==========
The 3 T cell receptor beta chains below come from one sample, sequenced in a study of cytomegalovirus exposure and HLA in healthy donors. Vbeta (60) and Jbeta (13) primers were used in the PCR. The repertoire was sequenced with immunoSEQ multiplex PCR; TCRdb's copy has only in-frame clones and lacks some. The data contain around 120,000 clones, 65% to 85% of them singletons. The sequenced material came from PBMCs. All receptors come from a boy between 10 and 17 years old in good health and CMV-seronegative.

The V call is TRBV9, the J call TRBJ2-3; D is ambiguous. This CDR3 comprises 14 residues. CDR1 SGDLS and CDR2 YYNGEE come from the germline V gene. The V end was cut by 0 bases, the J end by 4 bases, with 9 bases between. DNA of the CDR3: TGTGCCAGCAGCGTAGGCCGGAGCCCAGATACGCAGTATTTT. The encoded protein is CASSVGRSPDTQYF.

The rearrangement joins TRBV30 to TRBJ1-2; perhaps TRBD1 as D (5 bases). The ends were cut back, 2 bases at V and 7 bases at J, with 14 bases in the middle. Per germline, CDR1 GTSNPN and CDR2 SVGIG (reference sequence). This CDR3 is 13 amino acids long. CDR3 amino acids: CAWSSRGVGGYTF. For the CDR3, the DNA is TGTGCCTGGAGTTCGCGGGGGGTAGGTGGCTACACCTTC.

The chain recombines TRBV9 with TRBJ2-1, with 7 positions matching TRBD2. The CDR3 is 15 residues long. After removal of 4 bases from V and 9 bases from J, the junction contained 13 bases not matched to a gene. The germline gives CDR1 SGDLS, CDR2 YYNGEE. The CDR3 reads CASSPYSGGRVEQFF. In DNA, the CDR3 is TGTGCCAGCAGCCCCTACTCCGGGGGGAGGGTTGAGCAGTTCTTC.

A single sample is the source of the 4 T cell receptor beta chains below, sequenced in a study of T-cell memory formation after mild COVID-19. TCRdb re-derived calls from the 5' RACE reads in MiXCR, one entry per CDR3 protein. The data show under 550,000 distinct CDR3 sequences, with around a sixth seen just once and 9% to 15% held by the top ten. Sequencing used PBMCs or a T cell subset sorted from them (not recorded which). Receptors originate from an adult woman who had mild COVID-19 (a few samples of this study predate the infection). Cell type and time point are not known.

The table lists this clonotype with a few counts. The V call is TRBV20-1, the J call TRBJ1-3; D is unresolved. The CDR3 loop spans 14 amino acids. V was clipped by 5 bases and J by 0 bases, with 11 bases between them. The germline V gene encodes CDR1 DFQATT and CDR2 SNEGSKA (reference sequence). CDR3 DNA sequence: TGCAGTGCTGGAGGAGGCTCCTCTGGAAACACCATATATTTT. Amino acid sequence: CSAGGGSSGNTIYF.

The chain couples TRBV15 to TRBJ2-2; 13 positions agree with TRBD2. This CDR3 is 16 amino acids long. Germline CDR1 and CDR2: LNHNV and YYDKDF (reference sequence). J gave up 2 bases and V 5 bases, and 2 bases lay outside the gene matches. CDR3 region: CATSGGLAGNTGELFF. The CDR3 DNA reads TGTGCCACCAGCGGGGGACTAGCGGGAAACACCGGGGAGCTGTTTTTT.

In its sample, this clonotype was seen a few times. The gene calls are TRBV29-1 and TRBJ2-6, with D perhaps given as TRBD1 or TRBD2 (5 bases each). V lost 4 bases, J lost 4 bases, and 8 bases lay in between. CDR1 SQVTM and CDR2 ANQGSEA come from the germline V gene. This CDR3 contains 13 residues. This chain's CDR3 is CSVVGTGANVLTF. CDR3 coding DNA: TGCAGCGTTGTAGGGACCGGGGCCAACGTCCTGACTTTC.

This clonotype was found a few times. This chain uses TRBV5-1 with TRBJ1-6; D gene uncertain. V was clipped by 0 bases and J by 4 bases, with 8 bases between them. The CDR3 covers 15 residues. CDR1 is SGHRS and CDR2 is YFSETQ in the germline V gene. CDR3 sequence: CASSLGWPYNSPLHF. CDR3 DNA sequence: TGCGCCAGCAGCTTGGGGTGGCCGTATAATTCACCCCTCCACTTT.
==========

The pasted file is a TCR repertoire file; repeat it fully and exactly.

The 3 T cell receptor beta chains below come from one sample, sequenced in a study of cytomegalovirus exposure and HLA in healthy donors. Vbeta (60) and Jbeta (13) primers were used in the PCR. The repertoire was sequenced with immunoSEQ multiplex PCR; TCRdb's copy has only in-frame clones and lacks some. The data contain around 120,000 clones, 65% to 85% of them singletons. The sequenced material came from PBMCs. All receptors come from a boy between 10 and 17 years old in good health and CMV-seronegative.

The V call is TRBV9, the J call TRBJ2-3; D is ambiguous. This CDR3 comprises 14 residues. CDR1 SGDLS and CDR2 YYNGEE come from the germline V gene. The V end was cut by 0 bases, the J end by 4 bases, with 9 bases between. DNA of the CDR3: TGTGCCAGCAGCGTAGGCCGGAGCCCAGATACGCAGTATTTT. The encoded protein is CASSVGRSPDTQYF.

The rearrangement joins TRBV30 to TRBJ1-2; perhaps TRBD1 as D (5 bases). The ends were cut back, 2 bases at V and 7 bases at J, with 14 bases in the middle. Per germline, CDR1 GTSNPN and CDR2 SVGIG (reference sequence). This CDR3 is 13 amino acids long. CDR3 amino acids: CAWSSRGVGGYTF. For the CDR3, the DNA is TGTGCCTGGAGTTCGCGGGGGGTAGGTGGCTACACCTTC.

The chain recombines TRBV9 with TRBJ2-1, with 7 positions matching TRBD2. The CDR3 is 15 residues long. After removal of 4 bases from V and 9 bases from J, the junction contained 13 bases not matched to a gene. The germline gives CDR1 SGDLS, CDR2 YYNGEE. The CDR3 reads CASSPYSGGRVEQFF. In DNA, the CDR3 is TGTGCCAGCAGCCCCTACTCCGGGGGGAGGGTTGAGCAGTTCTTC.

A single sample is the source of the 4 T cell receptor beta chains below, sequenced in a study of T-cell memory formation after mild COVID-19. TCRdb re-derived calls from the 5' RACE reads in MiXCR, one entry per CDR3 protein. The data show under 550,000 distinct CDR3 sequences, with around a sixth seen just once and 9% to 15% held by the top ten. Sequencing used PBMCs or a T cell subset sorted from them (not recorded which). Receptors originate from an adult woman who had mild COVID-19 (a few samples of this study predate the infection). Cell type and time point are not known.

The table lists this clonotype with a few counts. The V call is TRBV20-1, the J call TRBJ1-3; D is unresolved. The CDR3 loop spans 14 amino acids. V was clipped by 5 bases and J by 0 bases, with 11 bases between them. The germline V gene encodes CDR1 DFQATT and CDR2 SNEGSKA (reference sequence). CDR3 DNA sequence: TGCAGTGCTGGAGGAGGCTCCTCTGGAAACACCATATATTTT. Amino acid sequence: CSAGGGSSGNTIYF.

The chain couples TRBV15 to TRBJ2-2; 13 positions agree with TRBD2. This CDR3 is 16 amino acids long. Germline CDR1 and CDR2: LNHNV and YYDKDF (reference sequence). J gave up 2 bases and V 5 bases, and 2 bases lay outside the gene matches. CDR3 region: CATSGGLAGNTGELFF. The CDR3 DNA reads TGTGCCACCAGCGGGGGACTAGCGGGAAACACCGGGGAGCTGTTTTTT.

In its sample, this clonotype was seen a few times. The gene calls are TRBV29-1 and TRBJ2-6, with D perhaps given as TRBD1 or TRBD2 (5 bases each). V lost 4 bases, J lost 4 bases, and 8 bases lay in between. CDR1 SQVTM and CDR2 ANQGSEA come from the germline V gene. This CDR3 contains 13 residues. This chain's CDR3 is CSVVGTGANVLTF. CDR3 coding DNA: TGCAGCGTTGTAGGGACCGGGGCCAACGTCCTGACTTTC.

This clonotype was found a few times. This chain uses TRBV5-1 with TRBJ1-6; D gene uncertain. V was clipped by 0 bases and J by 4 bases, with 8 bases between them. The CDR3 covers 15 residues. CDR1 is SGHRS and CDR2 is YFSETQ in the germline V gene. CDR3 sequence: CASSLGWPYNSPLHF. CDR3 DNA sequence: TGCGCCAGCAGCTTGGGGTGGCCGTATAATTCACCCCTCCACTTT.